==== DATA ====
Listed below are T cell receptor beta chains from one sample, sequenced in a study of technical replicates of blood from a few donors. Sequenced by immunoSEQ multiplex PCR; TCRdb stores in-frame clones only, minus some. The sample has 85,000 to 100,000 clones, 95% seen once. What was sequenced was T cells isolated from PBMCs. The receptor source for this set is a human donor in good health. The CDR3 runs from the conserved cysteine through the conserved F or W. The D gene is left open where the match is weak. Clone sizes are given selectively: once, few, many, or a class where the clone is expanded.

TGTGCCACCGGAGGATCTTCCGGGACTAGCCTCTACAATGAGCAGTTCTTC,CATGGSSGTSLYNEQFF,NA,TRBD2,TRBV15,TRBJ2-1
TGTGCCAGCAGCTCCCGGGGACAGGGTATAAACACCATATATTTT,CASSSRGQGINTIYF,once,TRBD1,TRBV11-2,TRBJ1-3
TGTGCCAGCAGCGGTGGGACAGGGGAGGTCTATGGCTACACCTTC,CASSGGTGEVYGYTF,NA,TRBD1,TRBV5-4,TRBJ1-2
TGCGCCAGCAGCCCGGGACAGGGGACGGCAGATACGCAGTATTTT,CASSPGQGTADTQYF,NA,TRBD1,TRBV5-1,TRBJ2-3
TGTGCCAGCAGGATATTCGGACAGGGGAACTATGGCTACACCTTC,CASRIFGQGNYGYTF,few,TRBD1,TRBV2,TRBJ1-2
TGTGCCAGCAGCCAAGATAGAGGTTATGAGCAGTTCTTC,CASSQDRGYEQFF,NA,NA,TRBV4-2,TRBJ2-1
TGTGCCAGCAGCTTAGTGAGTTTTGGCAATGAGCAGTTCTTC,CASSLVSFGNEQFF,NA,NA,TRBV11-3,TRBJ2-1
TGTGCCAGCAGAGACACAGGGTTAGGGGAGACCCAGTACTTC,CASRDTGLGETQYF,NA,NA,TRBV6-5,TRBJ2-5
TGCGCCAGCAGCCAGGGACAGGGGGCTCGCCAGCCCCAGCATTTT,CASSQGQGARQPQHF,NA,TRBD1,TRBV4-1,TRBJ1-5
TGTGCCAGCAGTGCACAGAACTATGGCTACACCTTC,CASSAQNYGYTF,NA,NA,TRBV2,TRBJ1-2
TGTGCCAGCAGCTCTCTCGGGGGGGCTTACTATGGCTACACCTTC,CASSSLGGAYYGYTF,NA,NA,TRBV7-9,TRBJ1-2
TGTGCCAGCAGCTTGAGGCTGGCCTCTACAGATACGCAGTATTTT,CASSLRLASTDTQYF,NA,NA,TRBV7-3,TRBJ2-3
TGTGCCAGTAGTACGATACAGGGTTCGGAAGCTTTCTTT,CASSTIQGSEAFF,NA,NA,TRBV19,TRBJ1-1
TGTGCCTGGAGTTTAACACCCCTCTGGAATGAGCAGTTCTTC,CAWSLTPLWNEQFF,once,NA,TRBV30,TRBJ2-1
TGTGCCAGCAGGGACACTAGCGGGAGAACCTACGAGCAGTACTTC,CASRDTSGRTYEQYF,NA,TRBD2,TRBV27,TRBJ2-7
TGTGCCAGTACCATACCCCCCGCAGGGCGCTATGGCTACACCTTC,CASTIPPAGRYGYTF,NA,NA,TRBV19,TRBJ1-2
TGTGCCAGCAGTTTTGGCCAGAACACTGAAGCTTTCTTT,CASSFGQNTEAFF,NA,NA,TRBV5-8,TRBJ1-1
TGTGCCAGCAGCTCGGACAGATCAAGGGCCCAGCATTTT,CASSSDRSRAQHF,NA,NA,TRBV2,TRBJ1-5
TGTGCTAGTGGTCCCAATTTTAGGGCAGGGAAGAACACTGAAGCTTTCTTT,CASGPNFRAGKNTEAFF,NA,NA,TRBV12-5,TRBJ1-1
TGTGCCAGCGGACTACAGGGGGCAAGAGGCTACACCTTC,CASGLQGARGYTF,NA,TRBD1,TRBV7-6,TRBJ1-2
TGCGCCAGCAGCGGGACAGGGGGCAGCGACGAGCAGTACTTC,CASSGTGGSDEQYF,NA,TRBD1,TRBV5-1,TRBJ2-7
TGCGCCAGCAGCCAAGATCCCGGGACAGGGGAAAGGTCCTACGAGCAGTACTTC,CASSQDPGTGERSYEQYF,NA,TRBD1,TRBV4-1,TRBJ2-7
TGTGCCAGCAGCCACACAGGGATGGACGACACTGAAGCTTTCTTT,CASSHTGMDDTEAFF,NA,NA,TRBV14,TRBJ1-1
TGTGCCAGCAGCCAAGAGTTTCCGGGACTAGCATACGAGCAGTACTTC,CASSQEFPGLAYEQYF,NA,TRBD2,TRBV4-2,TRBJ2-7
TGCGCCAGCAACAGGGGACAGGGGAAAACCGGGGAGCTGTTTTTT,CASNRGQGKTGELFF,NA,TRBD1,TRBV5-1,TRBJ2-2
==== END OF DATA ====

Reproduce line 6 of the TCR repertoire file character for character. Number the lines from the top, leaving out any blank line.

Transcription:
TGTGCCAGCAGGATATTCGGACAGGGGAACTATGGCTACACCTTC,CASRIFGQGNYGYTF,few,TRBD1,TRBV2,TRBJ1-2